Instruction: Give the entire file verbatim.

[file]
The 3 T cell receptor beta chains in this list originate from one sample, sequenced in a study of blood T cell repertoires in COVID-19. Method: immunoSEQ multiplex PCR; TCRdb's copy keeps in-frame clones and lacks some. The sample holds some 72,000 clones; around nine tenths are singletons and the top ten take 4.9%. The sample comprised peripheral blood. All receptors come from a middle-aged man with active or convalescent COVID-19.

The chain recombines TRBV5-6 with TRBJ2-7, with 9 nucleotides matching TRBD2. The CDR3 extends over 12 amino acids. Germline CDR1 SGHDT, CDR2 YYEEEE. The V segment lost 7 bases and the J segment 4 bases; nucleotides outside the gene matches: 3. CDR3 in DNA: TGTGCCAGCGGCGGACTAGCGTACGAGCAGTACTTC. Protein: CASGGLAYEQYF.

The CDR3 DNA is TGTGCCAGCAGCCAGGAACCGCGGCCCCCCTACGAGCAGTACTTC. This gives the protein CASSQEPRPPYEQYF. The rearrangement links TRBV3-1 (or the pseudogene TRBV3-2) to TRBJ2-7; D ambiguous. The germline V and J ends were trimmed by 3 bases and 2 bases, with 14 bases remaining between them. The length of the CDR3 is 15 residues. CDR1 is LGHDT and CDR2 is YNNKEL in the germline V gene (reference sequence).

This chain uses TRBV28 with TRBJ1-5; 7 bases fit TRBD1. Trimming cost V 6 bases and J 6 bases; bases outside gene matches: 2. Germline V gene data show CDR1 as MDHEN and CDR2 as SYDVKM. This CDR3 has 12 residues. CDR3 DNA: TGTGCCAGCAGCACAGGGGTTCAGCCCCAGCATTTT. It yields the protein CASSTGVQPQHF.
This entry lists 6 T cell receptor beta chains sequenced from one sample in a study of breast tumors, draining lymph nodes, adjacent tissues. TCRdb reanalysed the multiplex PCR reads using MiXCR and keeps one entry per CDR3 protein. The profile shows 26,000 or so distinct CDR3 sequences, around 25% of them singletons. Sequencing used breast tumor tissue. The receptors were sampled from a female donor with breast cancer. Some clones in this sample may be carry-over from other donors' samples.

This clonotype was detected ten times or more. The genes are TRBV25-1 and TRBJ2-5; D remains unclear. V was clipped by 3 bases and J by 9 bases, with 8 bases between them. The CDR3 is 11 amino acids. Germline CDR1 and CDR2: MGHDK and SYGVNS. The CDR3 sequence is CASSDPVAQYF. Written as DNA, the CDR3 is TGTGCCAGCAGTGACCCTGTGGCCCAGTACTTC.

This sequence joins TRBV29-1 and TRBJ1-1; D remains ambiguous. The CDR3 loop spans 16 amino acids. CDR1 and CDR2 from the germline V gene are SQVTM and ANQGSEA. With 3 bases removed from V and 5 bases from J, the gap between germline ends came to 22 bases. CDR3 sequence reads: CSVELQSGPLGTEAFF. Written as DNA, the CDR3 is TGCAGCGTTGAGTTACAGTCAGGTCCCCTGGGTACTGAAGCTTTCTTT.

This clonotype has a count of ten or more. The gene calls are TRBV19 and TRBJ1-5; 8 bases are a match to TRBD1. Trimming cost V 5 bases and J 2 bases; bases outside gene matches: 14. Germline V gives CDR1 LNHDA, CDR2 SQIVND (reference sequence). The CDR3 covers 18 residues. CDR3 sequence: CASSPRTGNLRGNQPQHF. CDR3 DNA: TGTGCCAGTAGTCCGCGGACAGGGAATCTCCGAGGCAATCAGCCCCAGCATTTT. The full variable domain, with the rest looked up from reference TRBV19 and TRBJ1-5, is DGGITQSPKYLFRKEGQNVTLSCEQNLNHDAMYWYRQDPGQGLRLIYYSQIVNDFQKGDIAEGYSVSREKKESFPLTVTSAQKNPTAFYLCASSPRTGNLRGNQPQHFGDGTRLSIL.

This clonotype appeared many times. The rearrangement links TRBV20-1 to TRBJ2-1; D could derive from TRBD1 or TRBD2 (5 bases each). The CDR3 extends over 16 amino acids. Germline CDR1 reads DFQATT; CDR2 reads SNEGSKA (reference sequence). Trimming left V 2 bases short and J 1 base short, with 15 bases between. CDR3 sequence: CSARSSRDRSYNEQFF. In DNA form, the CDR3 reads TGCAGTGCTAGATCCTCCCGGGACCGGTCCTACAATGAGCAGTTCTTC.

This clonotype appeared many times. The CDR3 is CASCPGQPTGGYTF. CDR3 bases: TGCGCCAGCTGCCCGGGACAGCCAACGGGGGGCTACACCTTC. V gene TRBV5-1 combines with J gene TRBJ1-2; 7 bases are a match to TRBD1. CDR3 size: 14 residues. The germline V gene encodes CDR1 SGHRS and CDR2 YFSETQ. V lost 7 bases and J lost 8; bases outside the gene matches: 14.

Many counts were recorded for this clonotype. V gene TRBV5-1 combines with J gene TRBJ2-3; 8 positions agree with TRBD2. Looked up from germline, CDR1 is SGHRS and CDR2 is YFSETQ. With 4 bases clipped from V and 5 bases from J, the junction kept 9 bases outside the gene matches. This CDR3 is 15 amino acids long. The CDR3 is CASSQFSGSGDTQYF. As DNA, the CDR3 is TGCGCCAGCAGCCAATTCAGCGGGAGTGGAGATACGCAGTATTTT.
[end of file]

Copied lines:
The 3 T cell receptor beta chains in this list originate from one sample, sequenced in a study of blood T cell repertoires in COVID-19. Method: immunoSEQ multiplex PCR; TCRdb's copy keeps in-frame clones and lacks some. The sample holds some 72,000 clones; around nine tenths are singletons and the top ten take 4.9%. The sample comprised peripheral blood. All receptors come from a middle-aged man with active or convalescent COVID-19.

The chain recombines TRBV5-6 with TRBJ2-7, with 9 nucleotides matching TRBD2. The CDR3 extends over 12 amino acids. Germline CDR1 SGHDT, CDR2 YYEEEE. The V segment lost 7 bases and the J segment 4 bases; nucleotides outside the gene matches: 3. CDR3 in DNA: TGTGCCAGCGGCGGACTAGCGTACGAGCAGTACTTC. Protein: CASGGLAYEQYF.

The CDR3 DNA is TGTGCCAGCAGCCAGGAACCGCGGCCCCCCTACGAGCAGTACTTC. This gives the protein CASSQEPRPPYEQYF. The rearrangement links TRBV3-1 (or the pseudogene TRBV3-2) to TRBJ2-7; D ambiguous. The germline V and J ends were trimmed by 3 bases and 2 bases, with 14 bases remaining between them. The length of the CDR3 is 15 residues. CDR1 is LGHDT and CDR2 is YNNKEL in the germline V gene (reference sequence).

This chain uses TRBV28 with TRBJ1-5; 7 bases fit TRBD1. Trimming cost V 6 bases and J 6 bases; bases outside gene matches: 2. Germline V gene data show CDR1 as MDHEN and CDR2 as SYDVKM. This CDR3 has 12 residues. CDR3 DNA: TGTGCCAGCAGCACAGGGGTTCAGCCCCAGCATTTT. It yields the protein CASSTGVQPQHF.
This entry lists 6 T cell receptor beta chains sequenced from one sample in a study of breast tumors, draining lymph nodes, adjacent tissues. TCRdb reanalysed the multiplex PCR reads using MiXCR and keeps one entry per CDR3 protein. The profile shows 26,000 or so distinct CDR3 sequences, around 25% of them singletons. Sequencing used breast tumor tissue. The receptors were sampled from a female donor with breast cancer. Some clones in this sample may be carry-over from other donors' samples.

This clonotype was detected ten times or more. The genes are TRBV25-1 and TRBJ2-5; D remains unclear. V was clipped by 3 bases and J by 9 bases, with 8 bases between them. The CDR3 is 11 amino acids. Germline CDR1 and CDR2: MGHDK and SYGVNS. The CDR3 sequence is CASSDPVAQYF. Written as DNA, the CDR3 is TGTGCCAGCAGTGACCCTGTGGCCCAGTACTTC.

This sequence joins TRBV29-1 and TRBJ1-1; D remains ambiguous. The CDR3 loop spans 16 amino acids. CDR1 and CDR2 from the germline V gene are SQVTM and ANQGSEA. With 3 bases removed from V and 5 bases from J, the gap between germline ends came to 22 bases. CDR3 sequence reads: CSVELQSGPLGTEAFF. Written as DNA, the CDR3 is TGCAGCGTTGAGTTACAGTCAGGTCCCCTGGGTACTGAAGCTTTCTTT.

This clonotype has a count of ten or more. The gene calls are TRBV19 and TRBJ1-5; 8 bases are a match to TRBD1. Trimming cost V 5 bases and J 2 bases; bases outside gene matches: 14. Germline V gives CDR1 LNHDA, CDR2 SQIVND (reference sequence). The CDR3 covers 18 residues. CDR3 sequence: CASSPRTGNLRGNQPQHF. CDR3 DNA: TGTGCCAGTAGTCCGCGGACAGGGAATCTCCGAGGCAATCAGCCCCAGCATTTT. The full variable domain, with the rest looked up from reference TRBV19 and TRBJ1-5, is DGGITQSPKYLFRKEGQNVTLSCEQNLNHDAMYWYRQDPGQGLRLIYYSQIVNDFQKGDIAEGYSVSREKKESFPLTVTSAQKNPTAFYLCASSPRTGNLRGNQPQHFGDGTRLSIL.

This clonotype appeared many times. The rearrangement links TRBV20-1 to TRBJ2-1; D could derive from TRBD1 or TRBD2 (5 bases each). The CDR3 extends over 16 amino acids. Germline CDR1 reads DFQATT; CDR2 reads SNEGSKA (reference sequence). Trimming left V 2 bases short and J 1 base short, with 15 bases between. CDR3 sequence: CSARSSRDRSYNEQFF. In DNA form, the CDR3 reads TGCAGTGCTAGATCCTCCCGGGACCGGTCCTACAATGAGCAGTTCTTC.

This clonotype appeared many times. The CDR3 is CASCPGQPTGGYTF. CDR3 bases: TGCGCCAGCTGCCCGGGACAGCCAACGGGGGGCTACACCTTC. V gene TRBV5-1 combines with J gene TRBJ1-2; 7 bases are a match to TRBD1. CDR3 size: 14 residues. The germline V gene encodes CDR1 SGHRS and CDR2 YFSETQ. V lost 7 bases and J lost 8; bases outside the gene matches: 14.

Many counts were recorded for this clonotype. V gene TRBV5-1 combines with J gene TRBJ2-3; 8 positions agree with TRBD2. Looked up from germline, CDR1 is SGHRS and CDR2 is YFSETQ. With 4 bases clipped from V and 5 bases from J, the junction kept 9 bases outside the gene matches. This CDR3 is 15 amino acids long. The CDR3 is CASSQFSGSGDTQYF. As DNA, the CDR3 is TGCGCCAGCAGCCAATTCAGCGGGAGTGGAGATACGCAGTATTTT.